Hello blog friends! After a few cloudy weekdays with occasional showers, the sun returns 100% this weekend. The daytime high temperature reaches 9C (48F) which is good for this time of the year where I live. The clear blue sky and beautiful tree branches make me smile.
Today I share my monthly review for November and three outdoor sculptures in downtown Toronto. I did an art walk to visit about a dozen outdoor art installations. I include three of them in this post and hope you find them interesting.
The Mountains aluminum sculpture by Anish Kapoor is located at Front and Simcoe streets. It reminds me of strength, base, mountain ranges, height, the Canadian Rockies…In yoga the Mountain pose (Tadasana) is one of the foundational poses. To me, good health is the foundation or prerequisite to enjoy life.
Throughout November, I meditate daily, cycle and walk outdoors most mornings, and alternate body weight workouts and yoga at home. I use Lunden Sousa’s videos for my targeted workouts on different muscle groups. New instructor and new exercises require focus to learn the correct forms and create new mind-muscle connections. I get to make incremental changes and do a range of motions. It’s all good.
The regular fitness activities help me feel stable and strong like the mountains. Here’s my numbers for November:
- 30 meditation sessions
- 21 targeted workouts
- 19 cycling trips
- 19 walks
- 13 full body workouts
- 12 yoga sessions
The Our Game sculpture by Edie Parker shows five excited young hockey players climbing over the boards ready for action. It’s located outside the Hockey Hall of Fame building at the northwest corner of Yonge and Front streets.
The exuberant looks and smiles of the young hockey players make me think of happy times with my family and friends, and hockey reminds me of Canada where my home is. With COVID-19 still around, it will be a while before I meet my family and friends face-to-face or attend a hockey game in person.
Starting on November 23, the Ontario government prohibits indoor organized public events and social gatherings, except with members of the same household, for 28 days. I’m grateful for technology to stay connected and share laughs with my family and friends while being apart.
The Dream Ballet sculpture by Harvey Valentine consists of three stainless steel statues polished to a mirrored finish. They’re installed next to Meridian Hall, a major performing art venue, at the southeast corner of Yonge and Front streets.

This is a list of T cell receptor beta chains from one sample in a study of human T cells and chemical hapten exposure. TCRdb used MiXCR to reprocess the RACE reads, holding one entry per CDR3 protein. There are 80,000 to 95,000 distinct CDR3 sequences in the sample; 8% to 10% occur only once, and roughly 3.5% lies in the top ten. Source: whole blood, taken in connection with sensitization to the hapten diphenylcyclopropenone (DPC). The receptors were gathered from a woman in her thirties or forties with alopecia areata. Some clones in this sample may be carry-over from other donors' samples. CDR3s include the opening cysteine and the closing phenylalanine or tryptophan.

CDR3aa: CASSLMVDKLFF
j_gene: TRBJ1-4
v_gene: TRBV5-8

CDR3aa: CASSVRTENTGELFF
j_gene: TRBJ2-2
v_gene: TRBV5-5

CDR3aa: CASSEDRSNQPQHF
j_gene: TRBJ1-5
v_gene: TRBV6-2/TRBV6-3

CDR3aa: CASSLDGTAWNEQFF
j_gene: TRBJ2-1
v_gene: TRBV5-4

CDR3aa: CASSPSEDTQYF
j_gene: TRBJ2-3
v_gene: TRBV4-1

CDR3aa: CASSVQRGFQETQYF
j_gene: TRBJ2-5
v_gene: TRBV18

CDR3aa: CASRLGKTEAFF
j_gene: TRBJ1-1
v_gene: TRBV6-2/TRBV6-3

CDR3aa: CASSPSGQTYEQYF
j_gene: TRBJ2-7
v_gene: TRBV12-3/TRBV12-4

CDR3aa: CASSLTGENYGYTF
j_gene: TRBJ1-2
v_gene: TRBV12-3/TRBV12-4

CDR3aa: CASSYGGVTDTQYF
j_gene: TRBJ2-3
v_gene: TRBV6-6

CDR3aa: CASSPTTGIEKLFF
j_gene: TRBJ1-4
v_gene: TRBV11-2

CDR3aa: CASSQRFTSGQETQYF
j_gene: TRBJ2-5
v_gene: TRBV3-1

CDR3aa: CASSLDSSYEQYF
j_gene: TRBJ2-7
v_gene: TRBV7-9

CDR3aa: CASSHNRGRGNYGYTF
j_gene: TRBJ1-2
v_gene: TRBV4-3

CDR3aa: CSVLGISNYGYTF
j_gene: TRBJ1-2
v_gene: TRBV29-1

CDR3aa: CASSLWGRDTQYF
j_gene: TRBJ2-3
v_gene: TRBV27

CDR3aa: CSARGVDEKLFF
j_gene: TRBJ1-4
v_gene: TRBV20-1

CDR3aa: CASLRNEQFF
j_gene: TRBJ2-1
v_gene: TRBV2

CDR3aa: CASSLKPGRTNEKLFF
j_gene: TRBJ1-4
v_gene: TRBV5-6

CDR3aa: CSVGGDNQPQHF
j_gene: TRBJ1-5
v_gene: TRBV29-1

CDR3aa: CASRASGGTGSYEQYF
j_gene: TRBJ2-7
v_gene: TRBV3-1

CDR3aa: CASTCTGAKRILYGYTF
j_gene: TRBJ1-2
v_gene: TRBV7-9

In November, I got to enjoy interesting public art installations, blogs, books, films, and language lessons:
- 30 French and Spanish sessions
- 12 outdoor public art sculptures
- 11 books (see list below)
- 5 blog posts
- 1 film: Still Alice (Academy Award and Golden Globe winner)
- Memory Man by David Baldacci.
- The Fix by David Baldacci.
- The Last Mile by David Baldacci.
- Plunge: One Woman’s Pursuit of A Life Less Ordinary by Liesbet Collaert.
- You Say It First by Katie Cotugno.
- Something Borrowed by Emily Giffin.
- Paper Towns by John Green.
- The Sight of You by Holly Miller.
- Everything I Never Told You by Celest Ng.
- One True Loves by Taylor Jenkins Reid.
- Attachments by Rainbow Rowell.
The e-books that I read in November range from 305 to 460 pages. They are all very good with detailed plots and many twists and turns. The first three books are Baldacci’s detective Amos Decker series. Once I started reading book #1, I wanted to read the other two books to complete the series. Mission accomplished! The remaining books are well written by authors that I’ve read before and two new-to-me authors (Giffin and Miller).
A shout out to my blogger friend, Liesbet Collaert at Roaming About blog who just launched her debut travel memoir Plunge: One Woman’s Pursuit of A Life Less Ordinary. I’ve connected with Liesbet for a few years via blogging. I’ve enjoyed reading her blog and the Advance Reader Copy of her travel memoir.
Plunge – One Woman’s Pursuit of a Life Less Ordinary is a captivating and candid book where Liesbet shares her life events and travel adventures when she was in her 30s. Her overland and sailing adventures with her husband, Mark, and their two dogs, take her readers to many exotic locations such as Central America, the Galapagos Islands, French Polynesia, and more.
Life at sea is not always easy. Liesbet shares the challenges they faced, not only the logistics of nomadic living but also their relationship and well-being over the years while sharing a small space and being far away from their families. Liesbet’s choice to live a life less ordinary requires her to be flexible, resilient, and resourceful. I highly recommend this memoir.
I’m looking forward to December when the city centre is beautifully decorated. It’s a wonderful sensory experience to walk around and take it all in. My holiday plan is simple, especially this year due to the COVID-19 pandemic. I hope to share it with you in the next couple of blog posts before the year ends.
How did November go for you? Which of the three sculptures do you like? I’d love to hear your comments.
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